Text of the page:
Home » Japanese events » What is the meaning of decorating helmets and armor on Children’s Day?

What is the meaning of decorating helmets and armor on Children’s Day?

Children's Day

Have you ever spent Children’s Day in Japan? In my case, I was impressed by samurai armor more than anything else. When Japanese people were children, they were very afraid of these samurai’s faces.

They don’t even like to approach them, especially at night, and there are even children who always wonder if they can’t put them away as soon as possible.

This time, I decided to research the origin of Children’s Day, a uniquely Japanese culture, and the meaning of decorating helmets and armor.

Click here to learn Japanese language with the best one-on-one Japanese tutoring lessons in person or online.

What is the origin of Children’s Day?

First of all, let’s check about Children’s Day.

What is Children’s Day?

Children’s Day is a national holiday* and is designated by law as May 5. The purpose of the day is to “respect children’s character, promote their happiness, and give thanks to their mothers.

Children’s Day was established in 1948. Prior to that, many petitions had been filed with the Diet asking for May 5 to be Children’s Day, but some also requested that the day be set on November 15.This “November 15” is the day of the Shichi-Go-San event.

Children's Day decorating helmets and armor

Dragon Boat Festival and Five Seasonal Festivals

Since ancient times, May 5 has been known as Tango-no Sekku, an event to wish for the healthy growth of boys.

The custom of Tango-no Sekku is said to have originated in ancient China and was later introduced to Japan.

Since “Tango-” means beginning and “午” means the day of the noon of the twelve Chinese zodiac signs, “Tango-” originally represented the first noon day of the month.

Later, “午” came to refer to the fifth day of each month because it is connected to “五,” and it is thought that May 5, when two fives overlap, came to be called “Tango-no Sekku.

Other seasonal Sekku that include Tango are as follows.

Sekku name ( Date)

  • Jin-jitsu (January 7)  人日(じんじつ)
  • Joushi(March 3) 上巳(じょうし)  
  • Tango (May 5) 端午(たんご)      
  • Shichiseki( July 7) 七夕(しちせき)
  • Chou-you( September 9) 重陽(ちょうよう)

These five festivals were established as official events by the shogunate during the Edo period (1603-1867) and have been called “gosekku” ever since.

What is the meaning of decorating helmets and armor on Children’s Day?

Nowadays, it is common to celebrate the growth of boys and pray for their health on Children’s Day. However, Tango-no Sekku, one of the five seasonal festivals, was not originally a children’s festival.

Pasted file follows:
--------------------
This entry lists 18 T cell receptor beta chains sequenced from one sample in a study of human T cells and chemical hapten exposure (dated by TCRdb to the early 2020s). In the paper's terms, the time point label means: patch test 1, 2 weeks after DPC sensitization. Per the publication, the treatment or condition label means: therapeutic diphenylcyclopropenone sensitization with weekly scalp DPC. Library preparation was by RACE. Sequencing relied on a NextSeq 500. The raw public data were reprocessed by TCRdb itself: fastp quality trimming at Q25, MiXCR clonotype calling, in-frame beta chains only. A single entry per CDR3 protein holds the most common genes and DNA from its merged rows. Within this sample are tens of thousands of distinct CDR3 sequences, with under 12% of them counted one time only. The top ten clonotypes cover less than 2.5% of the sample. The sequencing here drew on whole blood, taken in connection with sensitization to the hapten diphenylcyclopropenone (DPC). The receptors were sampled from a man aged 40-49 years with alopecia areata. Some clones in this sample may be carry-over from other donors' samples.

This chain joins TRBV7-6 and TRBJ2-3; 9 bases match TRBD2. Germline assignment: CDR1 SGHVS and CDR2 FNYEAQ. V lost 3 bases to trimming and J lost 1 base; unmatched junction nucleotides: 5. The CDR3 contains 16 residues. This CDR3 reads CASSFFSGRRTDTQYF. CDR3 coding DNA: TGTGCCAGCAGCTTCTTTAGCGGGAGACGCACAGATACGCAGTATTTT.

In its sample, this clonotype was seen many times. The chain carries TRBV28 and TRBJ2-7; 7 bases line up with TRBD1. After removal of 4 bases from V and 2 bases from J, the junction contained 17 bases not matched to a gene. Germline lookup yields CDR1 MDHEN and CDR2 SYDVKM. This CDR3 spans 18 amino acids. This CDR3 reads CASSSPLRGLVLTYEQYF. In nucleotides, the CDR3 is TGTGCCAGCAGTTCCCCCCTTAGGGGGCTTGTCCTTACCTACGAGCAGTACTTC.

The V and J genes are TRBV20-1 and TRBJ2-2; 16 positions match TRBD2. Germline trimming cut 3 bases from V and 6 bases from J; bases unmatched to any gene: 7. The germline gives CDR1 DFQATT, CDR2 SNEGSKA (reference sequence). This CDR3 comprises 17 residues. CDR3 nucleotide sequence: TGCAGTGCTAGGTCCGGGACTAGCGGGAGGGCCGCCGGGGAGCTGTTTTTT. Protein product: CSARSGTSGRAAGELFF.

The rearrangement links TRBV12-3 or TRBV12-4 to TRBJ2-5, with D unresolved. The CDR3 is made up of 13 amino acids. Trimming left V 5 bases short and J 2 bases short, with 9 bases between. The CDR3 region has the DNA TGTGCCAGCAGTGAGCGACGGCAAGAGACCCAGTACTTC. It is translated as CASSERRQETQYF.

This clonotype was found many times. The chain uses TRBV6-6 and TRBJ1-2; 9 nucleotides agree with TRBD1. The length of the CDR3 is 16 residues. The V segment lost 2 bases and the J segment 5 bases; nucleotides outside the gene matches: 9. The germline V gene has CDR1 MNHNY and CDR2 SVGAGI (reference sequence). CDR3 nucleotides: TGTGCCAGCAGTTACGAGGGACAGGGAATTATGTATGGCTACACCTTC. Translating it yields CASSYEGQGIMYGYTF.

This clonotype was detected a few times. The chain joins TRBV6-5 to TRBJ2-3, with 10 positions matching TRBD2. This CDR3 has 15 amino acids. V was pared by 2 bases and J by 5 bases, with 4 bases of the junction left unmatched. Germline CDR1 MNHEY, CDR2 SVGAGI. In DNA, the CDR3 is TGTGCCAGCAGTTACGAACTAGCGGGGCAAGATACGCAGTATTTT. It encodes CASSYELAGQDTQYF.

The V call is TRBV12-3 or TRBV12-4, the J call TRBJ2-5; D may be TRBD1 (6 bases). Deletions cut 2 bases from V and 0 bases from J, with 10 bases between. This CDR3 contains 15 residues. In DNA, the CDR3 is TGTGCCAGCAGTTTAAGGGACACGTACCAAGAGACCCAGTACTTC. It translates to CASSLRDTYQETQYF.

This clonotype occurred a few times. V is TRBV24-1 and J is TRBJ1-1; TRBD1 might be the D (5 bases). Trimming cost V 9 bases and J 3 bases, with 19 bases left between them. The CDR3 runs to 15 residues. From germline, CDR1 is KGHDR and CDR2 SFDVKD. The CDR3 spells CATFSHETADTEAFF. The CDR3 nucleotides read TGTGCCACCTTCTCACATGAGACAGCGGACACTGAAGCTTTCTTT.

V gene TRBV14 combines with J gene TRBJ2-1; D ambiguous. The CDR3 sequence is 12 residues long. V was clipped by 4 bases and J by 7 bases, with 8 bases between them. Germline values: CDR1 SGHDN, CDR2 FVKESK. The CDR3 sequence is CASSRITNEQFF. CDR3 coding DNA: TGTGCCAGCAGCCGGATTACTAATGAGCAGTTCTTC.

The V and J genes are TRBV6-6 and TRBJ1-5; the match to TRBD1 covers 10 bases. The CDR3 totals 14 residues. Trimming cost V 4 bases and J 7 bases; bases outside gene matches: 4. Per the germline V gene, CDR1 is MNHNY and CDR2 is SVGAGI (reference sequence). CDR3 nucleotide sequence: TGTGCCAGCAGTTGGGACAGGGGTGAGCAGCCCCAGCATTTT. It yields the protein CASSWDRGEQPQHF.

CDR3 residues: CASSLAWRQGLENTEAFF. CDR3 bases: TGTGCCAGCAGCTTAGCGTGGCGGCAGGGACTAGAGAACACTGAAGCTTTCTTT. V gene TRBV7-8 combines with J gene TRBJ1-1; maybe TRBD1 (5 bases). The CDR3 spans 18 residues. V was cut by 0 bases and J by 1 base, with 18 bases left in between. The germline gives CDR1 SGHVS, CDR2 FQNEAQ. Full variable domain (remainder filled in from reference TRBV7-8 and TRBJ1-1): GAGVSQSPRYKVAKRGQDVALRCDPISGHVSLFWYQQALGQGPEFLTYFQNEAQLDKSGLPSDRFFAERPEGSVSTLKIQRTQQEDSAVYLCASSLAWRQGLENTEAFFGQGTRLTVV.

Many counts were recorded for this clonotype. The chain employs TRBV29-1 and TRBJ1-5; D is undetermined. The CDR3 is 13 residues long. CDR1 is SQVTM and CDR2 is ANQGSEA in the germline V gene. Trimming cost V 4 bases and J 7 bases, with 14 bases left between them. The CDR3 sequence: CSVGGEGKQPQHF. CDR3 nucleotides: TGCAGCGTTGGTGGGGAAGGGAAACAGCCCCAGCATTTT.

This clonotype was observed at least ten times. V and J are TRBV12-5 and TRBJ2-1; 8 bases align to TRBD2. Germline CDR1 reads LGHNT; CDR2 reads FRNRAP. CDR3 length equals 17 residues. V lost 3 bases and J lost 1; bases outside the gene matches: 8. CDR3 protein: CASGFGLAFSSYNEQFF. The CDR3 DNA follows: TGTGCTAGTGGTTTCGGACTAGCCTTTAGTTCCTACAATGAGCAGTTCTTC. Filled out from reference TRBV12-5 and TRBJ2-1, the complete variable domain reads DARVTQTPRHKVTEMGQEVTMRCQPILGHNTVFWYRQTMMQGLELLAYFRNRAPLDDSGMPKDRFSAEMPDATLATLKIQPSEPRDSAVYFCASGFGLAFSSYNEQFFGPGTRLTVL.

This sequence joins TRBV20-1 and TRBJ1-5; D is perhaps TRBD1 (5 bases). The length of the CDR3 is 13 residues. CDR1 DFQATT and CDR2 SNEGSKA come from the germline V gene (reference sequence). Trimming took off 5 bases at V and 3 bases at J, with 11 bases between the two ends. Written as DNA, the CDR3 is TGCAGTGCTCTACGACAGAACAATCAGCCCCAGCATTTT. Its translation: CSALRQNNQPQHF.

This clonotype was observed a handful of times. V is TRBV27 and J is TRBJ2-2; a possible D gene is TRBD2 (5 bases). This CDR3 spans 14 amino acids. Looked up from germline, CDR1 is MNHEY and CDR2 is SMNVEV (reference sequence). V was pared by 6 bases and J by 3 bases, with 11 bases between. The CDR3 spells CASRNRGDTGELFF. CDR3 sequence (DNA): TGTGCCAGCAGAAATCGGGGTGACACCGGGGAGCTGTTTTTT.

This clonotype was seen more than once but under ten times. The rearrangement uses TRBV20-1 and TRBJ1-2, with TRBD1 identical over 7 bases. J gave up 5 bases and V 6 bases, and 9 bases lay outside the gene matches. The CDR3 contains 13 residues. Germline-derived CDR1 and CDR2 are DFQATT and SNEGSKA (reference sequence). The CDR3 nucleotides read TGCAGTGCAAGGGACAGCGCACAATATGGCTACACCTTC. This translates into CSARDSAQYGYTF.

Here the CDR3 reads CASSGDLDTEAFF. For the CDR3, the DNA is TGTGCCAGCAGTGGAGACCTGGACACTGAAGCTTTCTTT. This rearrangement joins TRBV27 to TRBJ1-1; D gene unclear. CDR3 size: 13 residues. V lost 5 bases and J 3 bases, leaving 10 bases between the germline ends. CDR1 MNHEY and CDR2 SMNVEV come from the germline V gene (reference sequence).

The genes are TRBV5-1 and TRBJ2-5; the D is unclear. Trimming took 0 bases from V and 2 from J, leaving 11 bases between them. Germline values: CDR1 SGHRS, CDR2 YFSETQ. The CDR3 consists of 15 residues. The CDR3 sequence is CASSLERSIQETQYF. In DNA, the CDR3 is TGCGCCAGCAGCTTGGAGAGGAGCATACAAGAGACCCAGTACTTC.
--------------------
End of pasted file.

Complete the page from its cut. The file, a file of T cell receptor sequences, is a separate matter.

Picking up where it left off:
It is also called “Shobu-no-Sekku,” and even today there is a custom of hanging irises and tansies (mugwort) in front of the eaves of houses or floating a bunch of irises in the bathtub to bathe in iris water.

The word “iris” has the same meaning as “Shobu” (= valuing martial arts and valor). Also, the shape of the iris leaves reminds one of a sword. Because of these two things, Tango-no Sekku came to be considered a boys’ festival in the Kamakura period (1185-1333).

The typical way to celebrate is to display armor, helmets, swords, samurai dolls, and May dolls (May dolls in the shapes of Kintaro, Ushiwakamaru, Benkei, etc.) in the room and put up carp streamers in the yard.

Armor and helmets are used to protect the boy’s body. Today, they are displayed with the hope that they will protect the child from illness and traffic accidents.

However, it was not until the Edo period (1603-1867) that Koinobori became widely displayed in Japan, and it was a custom only in the Kanto region.

The custom of Koinobori is based on a Chinese legend to pray for a boy’s success in life and good health.

Children's Day GW

Children’s Day in other countries

Children’s Day is celebrated in dozens of countries around the world, mostly on June 1.

Many other countries also have Children’s Day in April and October, although the dates vary.

Most surprisingly, some countries, such as the United States, the United Kingdom, and France, do not have a specific Children’s Day.


May 5 is Children’s Day. Originally called Tango-no Sekku, a day to celebrate the growth of boys, it is now generally a day of celebration for children.

On this day, families with boys decorate May dolls in the shape of warriors and heroes and raise carp streamers high in the sky. This is because carp have the power to swim up waterfalls and have long been considered a symbol of success in life.

It has also long been customary to bathe in irises, which are believed to have medicinal properties, and Japanese sweets such as chimaki and kashiwa-mochi are also essential offerings for this day.

  • Children’s Day is a national holiday to “respect children’s character, promote their happiness, and give thanks to their mothers.
  • Children’s Day is derived from Dragon Boat Festival on May 5.
  • Armor helmets are displayed to protect boys’ bodies.

Related article: